Managing session data

In some ways, session-based applications face tougher engineering challenges than their sessionless counterparts. This is because session data must be managed. The larger and more dynamic the data, the tougher the challenge. Sessions can include data describing the end-user (user name, address), dialog data (current request, time of request, http headers, browser capabilities), and the shopping cart data representing merchandise being purchased. Since high-traffic sites require the application to run on a cluster of back-end servers, the data must be accessible regardless of which server processes the request. There are essentially two ways to solve this problem: a) bring the data to the thread or b) bring the thread to the data.

The first option is really all about externalizing the data and making it accessible from any server. Externalization renders the application stateless because servers do not own nor encapsulate the session data. The application is still session-based yet the components are without end-user state.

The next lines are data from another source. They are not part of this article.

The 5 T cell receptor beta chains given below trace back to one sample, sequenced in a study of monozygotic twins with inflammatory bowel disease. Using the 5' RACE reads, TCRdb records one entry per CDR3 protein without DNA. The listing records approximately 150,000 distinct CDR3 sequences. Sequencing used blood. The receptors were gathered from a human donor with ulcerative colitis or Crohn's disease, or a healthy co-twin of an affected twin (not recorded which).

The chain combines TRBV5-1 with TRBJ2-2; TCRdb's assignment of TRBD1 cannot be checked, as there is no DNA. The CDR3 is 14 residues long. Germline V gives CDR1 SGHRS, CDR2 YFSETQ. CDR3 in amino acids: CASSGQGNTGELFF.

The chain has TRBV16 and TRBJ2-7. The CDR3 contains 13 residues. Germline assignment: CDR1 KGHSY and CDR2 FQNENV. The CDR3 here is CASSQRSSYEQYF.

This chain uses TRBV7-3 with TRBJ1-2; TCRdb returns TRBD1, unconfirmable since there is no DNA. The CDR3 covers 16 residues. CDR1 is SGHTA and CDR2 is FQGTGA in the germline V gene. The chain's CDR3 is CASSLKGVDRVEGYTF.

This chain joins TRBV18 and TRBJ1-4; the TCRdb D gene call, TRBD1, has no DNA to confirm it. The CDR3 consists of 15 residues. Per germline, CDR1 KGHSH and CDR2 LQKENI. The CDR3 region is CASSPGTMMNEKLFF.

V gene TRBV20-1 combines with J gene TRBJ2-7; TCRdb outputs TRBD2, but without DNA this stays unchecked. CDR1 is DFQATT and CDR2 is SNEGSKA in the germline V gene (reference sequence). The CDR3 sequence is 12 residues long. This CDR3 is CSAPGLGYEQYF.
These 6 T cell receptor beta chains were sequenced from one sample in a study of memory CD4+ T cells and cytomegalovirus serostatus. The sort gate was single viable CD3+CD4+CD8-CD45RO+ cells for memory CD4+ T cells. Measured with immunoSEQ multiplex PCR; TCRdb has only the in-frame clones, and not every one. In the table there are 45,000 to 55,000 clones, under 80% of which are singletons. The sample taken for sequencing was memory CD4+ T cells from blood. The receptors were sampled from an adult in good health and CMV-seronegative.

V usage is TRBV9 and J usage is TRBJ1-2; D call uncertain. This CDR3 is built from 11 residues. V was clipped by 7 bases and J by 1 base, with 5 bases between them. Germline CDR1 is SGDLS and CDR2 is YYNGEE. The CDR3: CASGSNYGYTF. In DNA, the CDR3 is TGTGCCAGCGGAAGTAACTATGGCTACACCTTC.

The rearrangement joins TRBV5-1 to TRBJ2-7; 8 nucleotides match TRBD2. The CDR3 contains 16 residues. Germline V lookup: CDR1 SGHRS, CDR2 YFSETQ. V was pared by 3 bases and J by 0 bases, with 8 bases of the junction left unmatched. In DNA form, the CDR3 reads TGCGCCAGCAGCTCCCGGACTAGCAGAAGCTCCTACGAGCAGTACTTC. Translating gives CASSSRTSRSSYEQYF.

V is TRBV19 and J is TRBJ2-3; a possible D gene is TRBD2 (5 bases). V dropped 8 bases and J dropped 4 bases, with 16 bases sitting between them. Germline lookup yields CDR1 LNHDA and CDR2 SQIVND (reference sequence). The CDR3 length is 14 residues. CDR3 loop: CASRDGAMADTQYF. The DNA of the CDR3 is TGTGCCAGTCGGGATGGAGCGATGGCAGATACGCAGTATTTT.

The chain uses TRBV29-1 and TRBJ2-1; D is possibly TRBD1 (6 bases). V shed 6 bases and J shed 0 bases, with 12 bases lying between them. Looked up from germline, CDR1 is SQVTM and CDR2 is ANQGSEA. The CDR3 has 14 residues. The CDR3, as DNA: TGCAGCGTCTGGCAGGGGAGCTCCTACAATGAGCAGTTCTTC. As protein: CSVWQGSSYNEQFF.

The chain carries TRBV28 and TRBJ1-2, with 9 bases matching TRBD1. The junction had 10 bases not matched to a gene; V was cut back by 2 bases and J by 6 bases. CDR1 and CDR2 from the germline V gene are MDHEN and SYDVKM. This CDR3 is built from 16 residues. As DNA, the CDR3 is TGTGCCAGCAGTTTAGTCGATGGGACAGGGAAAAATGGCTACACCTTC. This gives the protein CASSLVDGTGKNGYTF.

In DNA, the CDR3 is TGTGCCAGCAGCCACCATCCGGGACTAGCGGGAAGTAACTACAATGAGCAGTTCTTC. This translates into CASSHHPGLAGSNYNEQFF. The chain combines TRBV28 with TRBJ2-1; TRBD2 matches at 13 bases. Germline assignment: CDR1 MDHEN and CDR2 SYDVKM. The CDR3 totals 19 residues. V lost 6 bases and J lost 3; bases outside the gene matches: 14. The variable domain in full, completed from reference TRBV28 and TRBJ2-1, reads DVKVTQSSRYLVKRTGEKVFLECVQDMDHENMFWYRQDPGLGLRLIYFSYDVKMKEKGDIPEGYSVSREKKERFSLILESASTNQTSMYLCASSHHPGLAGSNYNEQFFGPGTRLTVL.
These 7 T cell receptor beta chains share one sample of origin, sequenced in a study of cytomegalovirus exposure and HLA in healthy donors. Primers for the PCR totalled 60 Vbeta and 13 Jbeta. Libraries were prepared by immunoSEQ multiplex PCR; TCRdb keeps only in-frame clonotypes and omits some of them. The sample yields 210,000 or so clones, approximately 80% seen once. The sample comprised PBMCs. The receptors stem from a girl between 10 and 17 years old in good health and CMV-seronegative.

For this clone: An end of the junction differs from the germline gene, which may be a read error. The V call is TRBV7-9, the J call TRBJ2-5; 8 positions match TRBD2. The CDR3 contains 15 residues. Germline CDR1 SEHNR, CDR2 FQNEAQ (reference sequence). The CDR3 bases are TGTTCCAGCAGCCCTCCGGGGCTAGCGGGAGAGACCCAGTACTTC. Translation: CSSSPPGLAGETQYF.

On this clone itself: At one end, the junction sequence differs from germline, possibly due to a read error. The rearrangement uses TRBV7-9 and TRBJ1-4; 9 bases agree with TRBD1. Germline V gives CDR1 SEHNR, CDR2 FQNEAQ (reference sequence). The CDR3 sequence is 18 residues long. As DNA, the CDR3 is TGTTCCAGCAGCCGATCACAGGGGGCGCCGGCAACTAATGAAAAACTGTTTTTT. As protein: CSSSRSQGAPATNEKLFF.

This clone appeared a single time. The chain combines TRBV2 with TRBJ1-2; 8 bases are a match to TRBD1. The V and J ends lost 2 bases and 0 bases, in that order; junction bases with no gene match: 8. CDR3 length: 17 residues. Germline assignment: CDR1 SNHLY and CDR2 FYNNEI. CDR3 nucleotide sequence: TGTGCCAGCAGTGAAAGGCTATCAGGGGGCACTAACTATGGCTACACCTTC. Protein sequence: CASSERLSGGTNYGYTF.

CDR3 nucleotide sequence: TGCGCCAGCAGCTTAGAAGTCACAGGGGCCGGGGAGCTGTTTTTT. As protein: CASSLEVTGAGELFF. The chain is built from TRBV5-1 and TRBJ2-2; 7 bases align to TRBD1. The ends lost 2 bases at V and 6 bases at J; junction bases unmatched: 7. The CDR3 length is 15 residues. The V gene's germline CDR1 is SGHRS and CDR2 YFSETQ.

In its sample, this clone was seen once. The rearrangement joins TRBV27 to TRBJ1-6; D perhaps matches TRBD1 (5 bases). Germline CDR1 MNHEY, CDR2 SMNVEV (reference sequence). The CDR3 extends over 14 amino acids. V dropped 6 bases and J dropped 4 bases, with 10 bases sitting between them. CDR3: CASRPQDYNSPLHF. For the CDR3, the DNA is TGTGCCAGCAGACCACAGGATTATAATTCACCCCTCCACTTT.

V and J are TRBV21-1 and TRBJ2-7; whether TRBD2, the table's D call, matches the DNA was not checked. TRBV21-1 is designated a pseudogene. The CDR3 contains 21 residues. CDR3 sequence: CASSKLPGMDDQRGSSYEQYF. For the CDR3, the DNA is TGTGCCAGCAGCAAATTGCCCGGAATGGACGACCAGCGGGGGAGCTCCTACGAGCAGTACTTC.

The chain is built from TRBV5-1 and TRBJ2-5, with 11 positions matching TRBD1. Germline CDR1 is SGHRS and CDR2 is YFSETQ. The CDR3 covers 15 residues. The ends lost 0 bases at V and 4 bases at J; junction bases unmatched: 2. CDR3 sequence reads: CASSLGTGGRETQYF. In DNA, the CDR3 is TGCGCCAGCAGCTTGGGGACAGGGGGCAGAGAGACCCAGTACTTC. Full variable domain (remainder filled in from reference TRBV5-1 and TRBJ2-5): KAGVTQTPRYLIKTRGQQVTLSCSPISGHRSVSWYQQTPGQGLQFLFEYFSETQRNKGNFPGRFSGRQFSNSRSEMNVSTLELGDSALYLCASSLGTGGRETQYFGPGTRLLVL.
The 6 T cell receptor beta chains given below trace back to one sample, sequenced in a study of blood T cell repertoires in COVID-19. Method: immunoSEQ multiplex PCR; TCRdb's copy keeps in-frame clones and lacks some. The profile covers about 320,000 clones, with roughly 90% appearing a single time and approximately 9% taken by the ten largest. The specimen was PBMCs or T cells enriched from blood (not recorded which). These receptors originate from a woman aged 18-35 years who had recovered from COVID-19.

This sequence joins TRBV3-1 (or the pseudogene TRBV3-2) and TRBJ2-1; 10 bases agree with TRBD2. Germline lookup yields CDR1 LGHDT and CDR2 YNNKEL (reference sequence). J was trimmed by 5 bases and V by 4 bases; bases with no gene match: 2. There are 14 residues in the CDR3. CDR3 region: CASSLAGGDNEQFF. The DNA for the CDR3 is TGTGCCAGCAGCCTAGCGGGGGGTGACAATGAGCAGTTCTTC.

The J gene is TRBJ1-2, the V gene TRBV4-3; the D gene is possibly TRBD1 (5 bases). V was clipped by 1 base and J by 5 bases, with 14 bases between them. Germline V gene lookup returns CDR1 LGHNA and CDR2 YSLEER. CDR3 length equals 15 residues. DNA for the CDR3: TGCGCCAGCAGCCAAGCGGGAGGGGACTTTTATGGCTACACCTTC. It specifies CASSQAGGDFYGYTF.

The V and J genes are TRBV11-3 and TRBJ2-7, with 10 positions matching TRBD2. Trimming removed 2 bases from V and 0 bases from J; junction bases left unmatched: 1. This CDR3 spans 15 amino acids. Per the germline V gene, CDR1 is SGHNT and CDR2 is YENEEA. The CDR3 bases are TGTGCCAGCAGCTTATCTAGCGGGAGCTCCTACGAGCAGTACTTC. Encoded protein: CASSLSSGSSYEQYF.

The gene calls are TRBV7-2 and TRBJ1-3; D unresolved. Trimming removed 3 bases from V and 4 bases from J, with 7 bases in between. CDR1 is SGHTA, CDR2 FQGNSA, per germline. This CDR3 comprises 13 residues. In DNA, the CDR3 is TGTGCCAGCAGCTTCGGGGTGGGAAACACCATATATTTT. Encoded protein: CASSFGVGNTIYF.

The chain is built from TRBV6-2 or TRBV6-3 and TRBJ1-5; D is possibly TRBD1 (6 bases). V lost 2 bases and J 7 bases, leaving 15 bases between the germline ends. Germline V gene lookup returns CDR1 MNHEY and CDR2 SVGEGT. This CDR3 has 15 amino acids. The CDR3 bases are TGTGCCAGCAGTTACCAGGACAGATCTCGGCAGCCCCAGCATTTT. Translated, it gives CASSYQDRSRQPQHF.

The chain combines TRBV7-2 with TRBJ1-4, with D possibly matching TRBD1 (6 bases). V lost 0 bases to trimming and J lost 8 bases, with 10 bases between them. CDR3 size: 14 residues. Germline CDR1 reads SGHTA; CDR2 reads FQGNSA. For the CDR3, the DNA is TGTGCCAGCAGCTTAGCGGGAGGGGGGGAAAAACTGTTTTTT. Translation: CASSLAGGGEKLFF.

The second option keeps session data internal and owned by a given server. It internalizes the data to that server. This has the effect of making the application stateful because components within the application encapsulate behaviour and data.

If we need to design a session-based online application, with high throughput requirements and a large session data footprint, which paradigm serves us best? The ultimate choice will have a profound effect on the design, performance, scalability, operability and reliability of the system. Let’s explore the effects of stateness against these five pillars.

Statelessly simple

At first glance, designing applications statelessly is simpler. A cluster of homogeneous servers hosting the application can be deployed and requests can be load-balanced round-robinly to any server in the cluster. This is standard fare for HTTP-based load balancers. Once a request lands on a server, the application can access the session data remotely. Simplistically, this data can be accessed and stored via a shared database. After each request, the modified data is stored back onto the database.